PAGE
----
The noble Baroness and the noble Earl raised a point in relation to inconsistent lifestyle. All the documents—the written and verbal statements—from the applicant (the parent with care in this case) will constitute evidence for the purpose of the departures. The agency accepts that it is unlikely that the applicants will be able to provide conclusive documentary and written evidence to prove their case. Provided the applicant presents a prima facie case that a departure direction may be appropriate, the application will be referred to the independent tribunal service for determination. The legally qualified chairman of the tribunal will be able to question the parties and may direct any party to produce further particulars or documents. The absent parent may be directed to produce documents in order to establish what the real position is. That will enable the chairman of the tribunal to penetrate the outward appearances in order to establish the true realities of the parties' circumstances.

Baroness Hollis of Heigham

My Lords, I am grateful to the Minister for giving way. When he says that the chairman of the tribunal may require the absent parent to produce documents, what sort of documents will they include? To put it another way, what documents will the tribunal chairman not be able to require to be produced; for example, tax returns?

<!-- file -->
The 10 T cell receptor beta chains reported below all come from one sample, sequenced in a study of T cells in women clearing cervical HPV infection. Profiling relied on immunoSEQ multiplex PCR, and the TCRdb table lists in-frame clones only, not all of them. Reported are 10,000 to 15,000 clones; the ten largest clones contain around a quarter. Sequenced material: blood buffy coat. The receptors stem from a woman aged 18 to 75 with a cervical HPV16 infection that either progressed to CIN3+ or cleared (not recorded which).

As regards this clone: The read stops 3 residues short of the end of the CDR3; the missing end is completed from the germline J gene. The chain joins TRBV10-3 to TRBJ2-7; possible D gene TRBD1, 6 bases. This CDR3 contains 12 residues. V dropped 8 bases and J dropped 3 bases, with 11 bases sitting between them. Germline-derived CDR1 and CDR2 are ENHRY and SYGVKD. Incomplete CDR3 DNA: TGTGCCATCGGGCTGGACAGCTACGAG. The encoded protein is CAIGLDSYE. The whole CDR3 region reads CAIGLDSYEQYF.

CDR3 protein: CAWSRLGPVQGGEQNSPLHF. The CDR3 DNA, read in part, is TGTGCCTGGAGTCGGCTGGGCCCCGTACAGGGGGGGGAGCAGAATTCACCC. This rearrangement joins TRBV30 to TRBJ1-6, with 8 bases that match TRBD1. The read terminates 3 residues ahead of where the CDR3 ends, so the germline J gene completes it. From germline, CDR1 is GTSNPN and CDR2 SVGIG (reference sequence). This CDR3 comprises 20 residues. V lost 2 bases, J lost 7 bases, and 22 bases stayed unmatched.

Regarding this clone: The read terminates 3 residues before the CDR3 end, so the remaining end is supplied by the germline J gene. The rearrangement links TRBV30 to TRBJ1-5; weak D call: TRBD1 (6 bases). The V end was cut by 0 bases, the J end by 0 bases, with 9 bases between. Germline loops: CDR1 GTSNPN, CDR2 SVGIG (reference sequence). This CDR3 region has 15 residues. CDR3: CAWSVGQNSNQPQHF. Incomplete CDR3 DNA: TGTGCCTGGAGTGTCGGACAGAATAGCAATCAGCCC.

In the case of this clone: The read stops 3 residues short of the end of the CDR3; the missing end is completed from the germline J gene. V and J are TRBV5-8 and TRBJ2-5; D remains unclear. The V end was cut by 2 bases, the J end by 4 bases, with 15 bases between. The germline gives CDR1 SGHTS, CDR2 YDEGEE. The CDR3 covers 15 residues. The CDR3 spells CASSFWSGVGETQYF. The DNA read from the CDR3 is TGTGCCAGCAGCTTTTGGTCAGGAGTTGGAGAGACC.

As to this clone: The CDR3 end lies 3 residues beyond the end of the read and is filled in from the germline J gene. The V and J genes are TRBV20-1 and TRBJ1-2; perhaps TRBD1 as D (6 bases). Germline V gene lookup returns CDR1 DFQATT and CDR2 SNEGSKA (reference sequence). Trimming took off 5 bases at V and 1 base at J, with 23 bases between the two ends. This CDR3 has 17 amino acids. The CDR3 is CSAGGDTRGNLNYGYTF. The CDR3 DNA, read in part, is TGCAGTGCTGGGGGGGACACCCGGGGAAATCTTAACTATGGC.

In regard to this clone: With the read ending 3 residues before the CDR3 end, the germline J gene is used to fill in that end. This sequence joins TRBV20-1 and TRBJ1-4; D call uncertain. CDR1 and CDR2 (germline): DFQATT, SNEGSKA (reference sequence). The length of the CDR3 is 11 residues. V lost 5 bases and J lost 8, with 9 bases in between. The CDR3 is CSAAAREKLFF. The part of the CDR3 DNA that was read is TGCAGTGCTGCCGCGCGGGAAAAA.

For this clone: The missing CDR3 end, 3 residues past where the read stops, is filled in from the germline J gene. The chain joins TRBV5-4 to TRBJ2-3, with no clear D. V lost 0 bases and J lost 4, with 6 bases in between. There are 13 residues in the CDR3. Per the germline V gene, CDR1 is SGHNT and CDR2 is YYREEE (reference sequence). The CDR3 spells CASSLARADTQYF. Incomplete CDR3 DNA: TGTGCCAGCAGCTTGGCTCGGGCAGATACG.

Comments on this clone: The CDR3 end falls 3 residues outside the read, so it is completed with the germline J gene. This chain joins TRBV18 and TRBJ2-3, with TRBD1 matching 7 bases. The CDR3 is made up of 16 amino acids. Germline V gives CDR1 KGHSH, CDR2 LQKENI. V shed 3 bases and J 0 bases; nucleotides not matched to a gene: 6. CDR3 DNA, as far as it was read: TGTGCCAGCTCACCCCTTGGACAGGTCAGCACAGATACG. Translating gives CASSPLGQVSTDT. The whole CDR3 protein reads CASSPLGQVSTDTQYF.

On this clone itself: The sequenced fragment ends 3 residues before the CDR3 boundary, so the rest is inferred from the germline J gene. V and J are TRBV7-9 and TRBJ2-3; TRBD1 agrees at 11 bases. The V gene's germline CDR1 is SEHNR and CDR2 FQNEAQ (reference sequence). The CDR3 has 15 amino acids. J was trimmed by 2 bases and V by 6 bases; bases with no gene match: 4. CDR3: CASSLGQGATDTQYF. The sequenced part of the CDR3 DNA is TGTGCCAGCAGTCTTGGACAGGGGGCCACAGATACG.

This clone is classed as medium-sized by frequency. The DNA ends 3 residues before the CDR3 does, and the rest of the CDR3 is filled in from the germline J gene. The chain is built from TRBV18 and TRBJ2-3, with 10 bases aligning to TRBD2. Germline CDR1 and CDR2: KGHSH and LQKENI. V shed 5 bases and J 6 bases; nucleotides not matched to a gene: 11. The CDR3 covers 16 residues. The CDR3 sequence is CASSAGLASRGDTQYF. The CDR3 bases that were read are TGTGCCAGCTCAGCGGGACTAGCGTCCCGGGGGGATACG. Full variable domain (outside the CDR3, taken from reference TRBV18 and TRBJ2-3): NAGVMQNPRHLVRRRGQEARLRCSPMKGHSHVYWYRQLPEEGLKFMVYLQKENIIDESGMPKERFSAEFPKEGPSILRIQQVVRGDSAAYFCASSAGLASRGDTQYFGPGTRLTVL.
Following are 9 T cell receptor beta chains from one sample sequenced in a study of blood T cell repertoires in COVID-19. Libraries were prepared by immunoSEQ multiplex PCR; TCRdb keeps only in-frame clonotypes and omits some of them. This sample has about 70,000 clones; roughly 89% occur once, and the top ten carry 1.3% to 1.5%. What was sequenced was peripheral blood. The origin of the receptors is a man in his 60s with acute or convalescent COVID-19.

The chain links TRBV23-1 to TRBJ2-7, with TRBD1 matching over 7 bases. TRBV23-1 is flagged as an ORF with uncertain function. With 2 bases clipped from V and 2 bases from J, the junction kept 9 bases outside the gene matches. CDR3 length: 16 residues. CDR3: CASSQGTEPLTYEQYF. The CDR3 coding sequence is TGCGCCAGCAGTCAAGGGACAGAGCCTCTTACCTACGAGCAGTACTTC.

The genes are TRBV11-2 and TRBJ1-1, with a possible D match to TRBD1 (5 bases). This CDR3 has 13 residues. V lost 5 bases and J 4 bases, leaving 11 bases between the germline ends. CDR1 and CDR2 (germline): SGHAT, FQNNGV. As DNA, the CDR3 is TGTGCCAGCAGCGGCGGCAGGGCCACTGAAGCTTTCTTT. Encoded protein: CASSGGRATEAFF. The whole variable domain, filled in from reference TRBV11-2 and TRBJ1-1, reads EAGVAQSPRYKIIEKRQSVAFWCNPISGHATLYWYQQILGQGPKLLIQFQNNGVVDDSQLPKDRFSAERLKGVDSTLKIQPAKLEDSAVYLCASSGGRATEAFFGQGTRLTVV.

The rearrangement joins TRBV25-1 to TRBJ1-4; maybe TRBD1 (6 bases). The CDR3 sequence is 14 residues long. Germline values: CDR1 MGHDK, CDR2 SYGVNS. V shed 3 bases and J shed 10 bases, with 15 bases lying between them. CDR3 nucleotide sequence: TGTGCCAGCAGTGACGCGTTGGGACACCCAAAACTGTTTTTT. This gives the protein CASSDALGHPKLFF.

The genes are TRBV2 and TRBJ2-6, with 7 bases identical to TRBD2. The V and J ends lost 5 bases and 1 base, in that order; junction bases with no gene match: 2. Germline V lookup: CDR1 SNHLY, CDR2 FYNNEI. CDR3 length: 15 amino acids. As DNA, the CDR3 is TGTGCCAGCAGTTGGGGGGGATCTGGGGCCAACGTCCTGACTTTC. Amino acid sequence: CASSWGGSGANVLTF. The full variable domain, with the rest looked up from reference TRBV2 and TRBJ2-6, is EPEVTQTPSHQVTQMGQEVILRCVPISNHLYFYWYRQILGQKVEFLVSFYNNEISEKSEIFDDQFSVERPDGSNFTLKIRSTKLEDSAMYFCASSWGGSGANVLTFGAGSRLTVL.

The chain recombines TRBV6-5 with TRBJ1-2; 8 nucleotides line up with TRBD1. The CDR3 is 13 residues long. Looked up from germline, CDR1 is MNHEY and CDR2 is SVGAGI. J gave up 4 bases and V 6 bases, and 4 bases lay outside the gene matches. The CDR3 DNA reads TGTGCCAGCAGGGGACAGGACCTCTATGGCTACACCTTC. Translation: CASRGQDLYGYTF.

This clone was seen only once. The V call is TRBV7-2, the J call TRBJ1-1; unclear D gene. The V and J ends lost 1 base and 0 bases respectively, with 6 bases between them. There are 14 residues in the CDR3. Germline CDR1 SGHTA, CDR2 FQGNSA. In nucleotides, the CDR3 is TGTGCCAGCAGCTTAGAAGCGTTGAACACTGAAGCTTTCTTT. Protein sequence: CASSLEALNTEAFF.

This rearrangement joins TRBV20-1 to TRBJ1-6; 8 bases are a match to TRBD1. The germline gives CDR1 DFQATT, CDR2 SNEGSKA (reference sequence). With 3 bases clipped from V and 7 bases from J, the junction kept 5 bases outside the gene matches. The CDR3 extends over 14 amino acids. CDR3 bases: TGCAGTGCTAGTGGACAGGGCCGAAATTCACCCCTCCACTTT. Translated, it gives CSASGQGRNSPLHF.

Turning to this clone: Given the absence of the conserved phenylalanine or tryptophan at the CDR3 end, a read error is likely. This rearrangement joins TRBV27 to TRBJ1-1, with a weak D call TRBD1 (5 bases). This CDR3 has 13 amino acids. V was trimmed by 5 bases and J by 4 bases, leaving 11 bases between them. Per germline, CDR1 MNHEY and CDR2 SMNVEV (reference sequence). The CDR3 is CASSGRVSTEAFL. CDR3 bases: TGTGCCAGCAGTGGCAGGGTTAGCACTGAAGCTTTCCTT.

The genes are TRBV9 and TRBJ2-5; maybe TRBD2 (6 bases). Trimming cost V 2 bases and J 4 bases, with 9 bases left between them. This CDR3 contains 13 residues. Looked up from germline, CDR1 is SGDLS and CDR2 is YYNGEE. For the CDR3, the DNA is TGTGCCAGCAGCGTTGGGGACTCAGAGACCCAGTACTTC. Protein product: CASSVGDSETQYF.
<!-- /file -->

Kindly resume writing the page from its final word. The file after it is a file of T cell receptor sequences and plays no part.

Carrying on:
Lord Mackay of Ardbrecknish

My Lords, I am not sure about tax returns to the Inland Revenue. I shall come to the Inland Revenue point in a moment. I do not want to fetter the independent tribunal chairman in what he should ask for; otherwise your Lordships may say that he was no longer independent. Perhaps I may look into the specific point about income tax returns in a moment.

The tribunal will weigh the evidence and reach a balanced judgment. The Child Support Agency will be able, via the Secretary of State, to draw on information which is in the possession of the department elsewhere in the system; for example, from benefit applications. It can do that under the existing powers in the Child Support Act.